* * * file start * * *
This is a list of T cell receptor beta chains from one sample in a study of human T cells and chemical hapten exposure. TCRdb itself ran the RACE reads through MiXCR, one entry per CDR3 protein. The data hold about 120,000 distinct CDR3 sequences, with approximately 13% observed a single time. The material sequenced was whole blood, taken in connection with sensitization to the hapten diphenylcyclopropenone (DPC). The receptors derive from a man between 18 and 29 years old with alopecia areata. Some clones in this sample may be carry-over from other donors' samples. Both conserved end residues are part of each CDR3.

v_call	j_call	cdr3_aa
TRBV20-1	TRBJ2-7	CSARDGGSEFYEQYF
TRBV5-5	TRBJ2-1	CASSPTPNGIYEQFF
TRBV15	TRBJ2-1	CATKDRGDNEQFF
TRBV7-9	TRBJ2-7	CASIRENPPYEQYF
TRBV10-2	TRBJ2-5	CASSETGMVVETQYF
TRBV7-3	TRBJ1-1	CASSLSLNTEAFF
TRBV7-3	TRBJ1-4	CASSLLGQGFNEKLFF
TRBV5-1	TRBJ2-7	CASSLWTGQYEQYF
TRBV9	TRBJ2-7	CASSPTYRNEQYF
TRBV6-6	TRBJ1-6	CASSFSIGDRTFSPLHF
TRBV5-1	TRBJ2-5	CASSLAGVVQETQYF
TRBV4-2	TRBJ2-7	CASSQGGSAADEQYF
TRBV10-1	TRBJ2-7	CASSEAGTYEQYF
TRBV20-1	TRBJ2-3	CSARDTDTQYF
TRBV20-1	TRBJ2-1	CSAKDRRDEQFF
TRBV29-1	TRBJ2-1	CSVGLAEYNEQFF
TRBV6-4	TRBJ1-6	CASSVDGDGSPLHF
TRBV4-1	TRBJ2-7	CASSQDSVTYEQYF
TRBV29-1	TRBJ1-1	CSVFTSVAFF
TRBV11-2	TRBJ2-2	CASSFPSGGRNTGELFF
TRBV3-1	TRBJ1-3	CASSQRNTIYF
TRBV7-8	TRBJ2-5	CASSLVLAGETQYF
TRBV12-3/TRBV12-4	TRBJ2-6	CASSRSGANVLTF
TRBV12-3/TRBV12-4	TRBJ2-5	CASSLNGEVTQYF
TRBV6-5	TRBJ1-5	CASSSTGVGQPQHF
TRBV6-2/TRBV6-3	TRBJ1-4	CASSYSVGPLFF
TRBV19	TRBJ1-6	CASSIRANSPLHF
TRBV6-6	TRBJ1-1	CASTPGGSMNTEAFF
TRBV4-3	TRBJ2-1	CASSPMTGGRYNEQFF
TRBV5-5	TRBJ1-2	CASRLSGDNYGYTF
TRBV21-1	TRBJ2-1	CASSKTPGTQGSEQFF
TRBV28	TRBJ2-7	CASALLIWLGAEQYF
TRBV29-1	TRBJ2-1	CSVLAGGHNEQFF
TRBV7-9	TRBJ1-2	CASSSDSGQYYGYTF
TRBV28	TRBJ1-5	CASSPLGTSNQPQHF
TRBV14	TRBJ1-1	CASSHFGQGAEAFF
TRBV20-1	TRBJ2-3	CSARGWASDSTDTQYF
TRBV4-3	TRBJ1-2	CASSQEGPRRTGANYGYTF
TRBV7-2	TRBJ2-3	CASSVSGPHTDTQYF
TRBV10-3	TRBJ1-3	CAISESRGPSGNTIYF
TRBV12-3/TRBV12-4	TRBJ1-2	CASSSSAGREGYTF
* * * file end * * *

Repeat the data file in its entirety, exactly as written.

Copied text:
This is a list of T cell receptor beta chains from one sample in a study of human T cells and chemical hapten exposure. TCRdb itself ran the RACE reads through MiXCR, one entry per CDR3 protein. The data hold about 120,000 distinct CDR3 sequences, with approximately 13% observed a single time. The material sequenced was whole blood, taken in connection with sensitization to the hapten diphenylcyclopropenone (DPC). The receptors derive from a man between 18 and 29 years old with alopecia areata. Some clones in this sample may be carry-over from other donors' samples. Both conserved end residues are part of each CDR3.

v_call	j_call	cdr3_aa
TRBV20-1	TRBJ2-7	CSARDGGSEFYEQYF
TRBV5-5	TRBJ2-1	CASSPTPNGIYEQFF
TRBV15	TRBJ2-1	CATKDRGDNEQFF
TRBV7-9	TRBJ2-7	CASIRENPPYEQYF
TRBV10-2	TRBJ2-5	CASSETGMVVETQYF
TRBV7-3	TRBJ1-1	CASSLSLNTEAFF
TRBV7-3	TRBJ1-4	CASSLLGQGFNEKLFF
TRBV5-1	TRBJ2-7	CASSLWTGQYEQYF
TRBV9	TRBJ2-7	CASSPTYRNEQYF
TRBV6-6	TRBJ1-6	CASSFSIGDRTFSPLHF
TRBV5-1	TRBJ2-5	CASSLAGVVQETQYF
TRBV4-2	TRBJ2-7	CASSQGGSAADEQYF
TRBV10-1	TRBJ2-7	CASSEAGTYEQYF
TRBV20-1	TRBJ2-3	CSARDTDTQYF
TRBV20-1	TRBJ2-1	CSAKDRRDEQFF
TRBV29-1	TRBJ2-1	CSVGLAEYNEQFF
TRBV6-4	TRBJ1-6	CASSVDGDGSPLHF
TRBV4-1	TRBJ2-7	CASSQDSVTYEQYF
TRBV29-1	TRBJ1-1	CSVFTSVAFF
TRBV11-2	TRBJ2-2	CASSFPSGGRNTGELFF
TRBV3-1	TRBJ1-3	CASSQRNTIYF
TRBV7-8	TRBJ2-5	CASSLVLAGETQYF
TRBV12-3/TRBV12-4	TRBJ2-6	CASSRSGANVLTF
TRBV12-3/TRBV12-4	TRBJ2-5	CASSLNGEVTQYF
TRBV6-5	TRBJ1-5	CASSSTGVGQPQHF
TRBV6-2/TRBV6-3	TRBJ1-4	CASSYSVGPLFF
TRBV19	TRBJ1-6	CASSIRANSPLHF
TRBV6-6	TRBJ1-1	CASTPGGSMNTEAFF
TRBV4-3	TRBJ2-1	CASSPMTGGRYNEQFF
TRBV5-5	TRBJ1-2	CASRLSGDNYGYTF
TRBV21-1	TRBJ2-1	CASSKTPGTQGSEQFF
TRBV28	TRBJ2-7	CASALLIWLGAEQYF
TRBV29-1	TRBJ2-1	CSVLAGGHNEQFF
TRBV7-9	TRBJ1-2	CASSSDSGQYYGYTF
TRBV28	TRBJ1-5	CASSPLGTSNQPQHF
TRBV14	TRBJ1-1	CASSHFGQGAEAFF
TRBV20-1	TRBJ2-3	CSARGWASDSTDTQYF
TRBV4-3	TRBJ1-2	CASSQEGPRRTGANYGYTF
TRBV7-2	TRBJ2-3	CASSVSGPHTDTQYF
TRBV10-3	TRBJ1-3	CAISESRGPSGNTIYF
TRBV12-3/TRBV12-4	TRBJ1-2	CASSSSAGREGYTF